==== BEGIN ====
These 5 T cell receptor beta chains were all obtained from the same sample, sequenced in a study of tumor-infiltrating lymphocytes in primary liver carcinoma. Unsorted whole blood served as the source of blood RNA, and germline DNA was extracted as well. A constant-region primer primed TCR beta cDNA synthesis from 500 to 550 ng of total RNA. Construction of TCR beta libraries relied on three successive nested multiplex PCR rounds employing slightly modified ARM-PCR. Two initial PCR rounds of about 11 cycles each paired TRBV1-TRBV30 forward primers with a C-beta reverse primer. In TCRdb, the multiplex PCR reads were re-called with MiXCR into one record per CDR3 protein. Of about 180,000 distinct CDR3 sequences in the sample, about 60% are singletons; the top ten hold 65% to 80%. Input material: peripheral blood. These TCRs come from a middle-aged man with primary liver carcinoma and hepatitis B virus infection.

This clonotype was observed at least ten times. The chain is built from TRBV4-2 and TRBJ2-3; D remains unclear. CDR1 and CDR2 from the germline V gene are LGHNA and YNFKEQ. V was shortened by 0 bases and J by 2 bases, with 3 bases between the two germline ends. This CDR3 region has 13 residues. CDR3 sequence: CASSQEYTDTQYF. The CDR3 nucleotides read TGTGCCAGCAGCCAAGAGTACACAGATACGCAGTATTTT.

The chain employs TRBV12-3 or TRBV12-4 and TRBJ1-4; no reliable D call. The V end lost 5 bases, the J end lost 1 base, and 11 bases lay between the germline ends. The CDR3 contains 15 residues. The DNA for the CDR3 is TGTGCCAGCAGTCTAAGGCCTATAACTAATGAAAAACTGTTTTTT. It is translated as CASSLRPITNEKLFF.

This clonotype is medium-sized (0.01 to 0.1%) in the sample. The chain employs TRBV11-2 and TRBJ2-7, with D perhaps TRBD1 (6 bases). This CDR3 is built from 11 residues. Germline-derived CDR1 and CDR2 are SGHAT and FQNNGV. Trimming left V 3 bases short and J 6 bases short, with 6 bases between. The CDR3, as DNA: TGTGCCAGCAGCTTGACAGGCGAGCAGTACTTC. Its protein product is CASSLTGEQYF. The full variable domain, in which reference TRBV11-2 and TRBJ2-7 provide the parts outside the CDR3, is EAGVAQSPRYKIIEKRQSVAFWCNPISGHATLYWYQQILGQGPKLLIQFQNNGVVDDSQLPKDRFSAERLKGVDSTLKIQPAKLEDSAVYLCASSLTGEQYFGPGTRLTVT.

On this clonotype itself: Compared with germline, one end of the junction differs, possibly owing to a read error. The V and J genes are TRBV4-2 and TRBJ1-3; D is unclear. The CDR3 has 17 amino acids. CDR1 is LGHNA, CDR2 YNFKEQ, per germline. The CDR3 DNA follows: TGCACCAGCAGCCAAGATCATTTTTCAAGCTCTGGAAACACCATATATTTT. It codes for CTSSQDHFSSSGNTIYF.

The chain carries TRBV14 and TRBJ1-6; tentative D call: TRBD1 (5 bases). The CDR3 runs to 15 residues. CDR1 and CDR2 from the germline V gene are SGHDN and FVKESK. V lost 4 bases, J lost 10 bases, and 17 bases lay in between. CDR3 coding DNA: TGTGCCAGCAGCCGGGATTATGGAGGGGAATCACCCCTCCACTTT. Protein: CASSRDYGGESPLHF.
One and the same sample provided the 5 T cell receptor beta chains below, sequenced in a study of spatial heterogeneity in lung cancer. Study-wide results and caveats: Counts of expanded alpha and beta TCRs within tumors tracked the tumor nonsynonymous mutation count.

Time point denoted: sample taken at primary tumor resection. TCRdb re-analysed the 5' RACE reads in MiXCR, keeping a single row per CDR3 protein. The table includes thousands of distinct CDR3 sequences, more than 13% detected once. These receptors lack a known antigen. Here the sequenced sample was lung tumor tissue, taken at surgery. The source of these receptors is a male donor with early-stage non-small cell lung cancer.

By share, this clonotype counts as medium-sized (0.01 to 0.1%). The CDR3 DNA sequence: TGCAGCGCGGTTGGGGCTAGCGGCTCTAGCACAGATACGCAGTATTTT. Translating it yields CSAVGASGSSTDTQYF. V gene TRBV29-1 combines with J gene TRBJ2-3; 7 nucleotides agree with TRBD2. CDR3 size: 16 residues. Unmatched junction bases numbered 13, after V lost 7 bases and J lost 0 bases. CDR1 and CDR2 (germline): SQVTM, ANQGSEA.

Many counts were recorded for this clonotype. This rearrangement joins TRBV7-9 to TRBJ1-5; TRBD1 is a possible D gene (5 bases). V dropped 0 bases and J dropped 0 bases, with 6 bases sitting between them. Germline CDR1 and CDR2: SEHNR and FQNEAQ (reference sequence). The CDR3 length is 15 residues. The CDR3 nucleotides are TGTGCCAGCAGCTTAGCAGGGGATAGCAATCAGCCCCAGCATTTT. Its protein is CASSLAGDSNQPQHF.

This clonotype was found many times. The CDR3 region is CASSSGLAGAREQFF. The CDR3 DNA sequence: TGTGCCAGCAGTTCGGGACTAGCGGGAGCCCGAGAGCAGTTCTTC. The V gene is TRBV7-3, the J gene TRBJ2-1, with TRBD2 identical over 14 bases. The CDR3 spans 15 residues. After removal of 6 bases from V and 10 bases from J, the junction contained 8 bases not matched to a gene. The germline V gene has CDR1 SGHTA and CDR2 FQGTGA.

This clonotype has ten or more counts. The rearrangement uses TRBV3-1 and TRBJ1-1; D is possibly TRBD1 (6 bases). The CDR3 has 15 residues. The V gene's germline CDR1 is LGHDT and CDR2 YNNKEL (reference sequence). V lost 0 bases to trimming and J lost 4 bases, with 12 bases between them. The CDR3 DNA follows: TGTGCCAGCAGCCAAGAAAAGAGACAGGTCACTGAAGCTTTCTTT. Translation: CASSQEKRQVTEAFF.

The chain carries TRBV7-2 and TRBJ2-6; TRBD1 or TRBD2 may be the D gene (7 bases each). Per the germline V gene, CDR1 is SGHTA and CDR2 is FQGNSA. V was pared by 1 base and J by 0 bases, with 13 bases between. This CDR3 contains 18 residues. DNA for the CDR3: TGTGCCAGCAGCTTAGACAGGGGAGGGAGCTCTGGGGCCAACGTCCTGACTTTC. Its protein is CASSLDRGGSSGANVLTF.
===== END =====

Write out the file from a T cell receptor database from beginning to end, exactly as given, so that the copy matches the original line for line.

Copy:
These 5 T cell receptor beta chains were all obtained from the same sample, sequenced in a study of tumor-infiltrating lymphocytes in primary liver carcinoma. Unsorted whole blood served as the source of blood RNA, and germline DNA was extracted as well. A constant-region primer primed TCR beta cDNA synthesis from 500 to 550 ng of total RNA. Construction of TCR beta libraries relied on three successive nested multiplex PCR rounds employing slightly modified ARM-PCR. Two initial PCR rounds of about 11 cycles each paired TRBV1-TRBV30 forward primers with a C-beta reverse primer. In TCRdb, the multiplex PCR reads were re-called with MiXCR into one record per CDR3 protein. Of about 180,000 distinct CDR3 sequences in the sample, about 60% are singletons; the top ten hold 65% to 80%. Input material: peripheral blood. These TCRs come from a middle-aged man with primary liver carcinoma and hepatitis B virus infection.

This clonotype was observed at least ten times. The chain is built from TRBV4-2 and TRBJ2-3; D remains unclear. CDR1 and CDR2 from the germline V gene are LGHNA and YNFKEQ. V was shortened by 0 bases and J by 2 bases, with 3 bases between the two germline ends. This CDR3 region has 13 residues. CDR3 sequence: CASSQEYTDTQYF. The CDR3 nucleotides read TGTGCCAGCAGCCAAGAGTACACAGATACGCAGTATTTT.

The chain employs TRBV12-3 or TRBV12-4 and TRBJ1-4; no reliable D call. The V end lost 5 bases, the J end lost 1 base, and 11 bases lay between the germline ends. The CDR3 contains 15 residues. The DNA for the CDR3 is TGTGCCAGCAGTCTAAGGCCTATAACTAATGAAAAACTGTTTTTT. It is translated as CASSLRPITNEKLFF.

This clonotype is medium-sized (0.01 to 0.1%) in the sample. The chain employs TRBV11-2 and TRBJ2-7, with D perhaps TRBD1 (6 bases). This CDR3 is built from 11 residues. Germline-derived CDR1 and CDR2 are SGHAT and FQNNGV. Trimming left V 3 bases short and J 6 bases short, with 6 bases between. The CDR3, as DNA: TGTGCCAGCAGCTTGACAGGCGAGCAGTACTTC. Its protein product is CASSLTGEQYF. The full variable domain, in which reference TRBV11-2 and TRBJ2-7 provide the parts outside the CDR3, is EAGVAQSPRYKIIEKRQSVAFWCNPISGHATLYWYQQILGQGPKLLIQFQNNGVVDDSQLPKDRFSAERLKGVDSTLKIQPAKLEDSAVYLCASSLTGEQYFGPGTRLTVT.

On this clonotype itself: Compared with germline, one end of the junction differs, possibly owing to a read error. The V and J genes are TRBV4-2 and TRBJ1-3; D is unclear. The CDR3 has 17 amino acids. CDR1 is LGHNA, CDR2 YNFKEQ, per germline. The CDR3 DNA follows: TGCACCAGCAGCCAAGATCATTTTTCAAGCTCTGGAAACACCATATATTTT. It codes for CTSSQDHFSSSGNTIYF.

The chain carries TRBV14 and TRBJ1-6; tentative D call: TRBD1 (5 bases). The CDR3 runs to 15 residues. CDR1 and CDR2 from the germline V gene are SGHDN and FVKESK. V lost 4 bases, J lost 10 bases, and 17 bases lay in between. CDR3 coding DNA: TGTGCCAGCAGCCGGGATTATGGAGGGGAATCACCCCTCCACTTT. Protein: CASSRDYGGESPLHF.
One and the same sample provided the 5 T cell receptor beta chains below, sequenced in a study of spatial heterogeneity in lung cancer. Study-wide results and caveats: Counts of expanded alpha and beta TCRs within tumors tracked the tumor nonsynonymous mutation count.

Time point denoted: sample taken at primary tumor resection. TCRdb re-analysed the 5' RACE reads in MiXCR, keeping a single row per CDR3 protein. The table includes thousands of distinct CDR3 sequences, more than 13% detected once. These receptors lack a known antigen. Here the sequenced sample was lung tumor tissue, taken at surgery. The source of these receptors is a male donor with early-stage non-small cell lung cancer.

By share, this clonotype counts as medium-sized (0.01 to 0.1%). The CDR3 DNA sequence: TGCAGCGCGGTTGGGGCTAGCGGCTCTAGCACAGATACGCAGTATTTT. Translating it yields CSAVGASGSSTDTQYF. V gene TRBV29-1 combines with J gene TRBJ2-3; 7 nucleotides agree with TRBD2. CDR3 size: 16 residues. Unmatched junction bases numbered 13, after V lost 7 bases and J lost 0 bases. CDR1 and CDR2 (germline): SQVTM, ANQGSEA.

Many counts were recorded for this clonotype. This rearrangement joins TRBV7-9 to TRBJ1-5; TRBD1 is a possible D gene (5 bases). V dropped 0 bases and J dropped 0 bases, with 6 bases sitting between them. Germline CDR1 and CDR2: SEHNR and FQNEAQ (reference sequence). The CDR3 length is 15 residues. The CDR3 nucleotides are TGTGCCAGCAGCTTAGCAGGGGATAGCAATCAGCCCCAGCATTTT. Its protein is CASSLAGDSNQPQHF.

This clonotype was found many times. The CDR3 region is CASSSGLAGAREQFF. The CDR3 DNA sequence: TGTGCCAGCAGTTCGGGACTAGCGGGAGCCCGAGAGCAGTTCTTC. The V gene is TRBV7-3, the J gene TRBJ2-1, with TRBD2 identical over 14 bases. The CDR3 spans 15 residues. After removal of 6 bases from V and 10 bases from J, the junction contained 8 bases not matched to a gene. The germline V gene has CDR1 SGHTA and CDR2 FQGTGA.

This clonotype has ten or more counts. The rearrangement uses TRBV3-1 and TRBJ1-1; D is possibly TRBD1 (6 bases). The CDR3 has 15 residues. The V gene's germline CDR1 is LGHDT and CDR2 YNNKEL (reference sequence). V lost 0 bases to trimming and J lost 4 bases, with 12 bases between them. The CDR3 DNA follows: TGTGCCAGCAGCCAAGAAAAGAGACAGGTCACTGAAGCTTTCTTT. Translation: CASSQEKRQVTEAFF.

The chain carries TRBV7-2 and TRBJ2-6; TRBD1 or TRBD2 may be the D gene (7 bases each). Per the germline V gene, CDR1 is SGHTA and CDR2 is FQGNSA. V was pared by 1 base and J by 0 bases, with 13 bases between. This CDR3 contains 18 residues. DNA for the CDR3: TGTGCCAGCAGCTTAGACAGGGGAGGGAGCTCTGGGGCCAACGTCCTGACTTTC. Its protein is CASSLDRGGSSGANVLTF.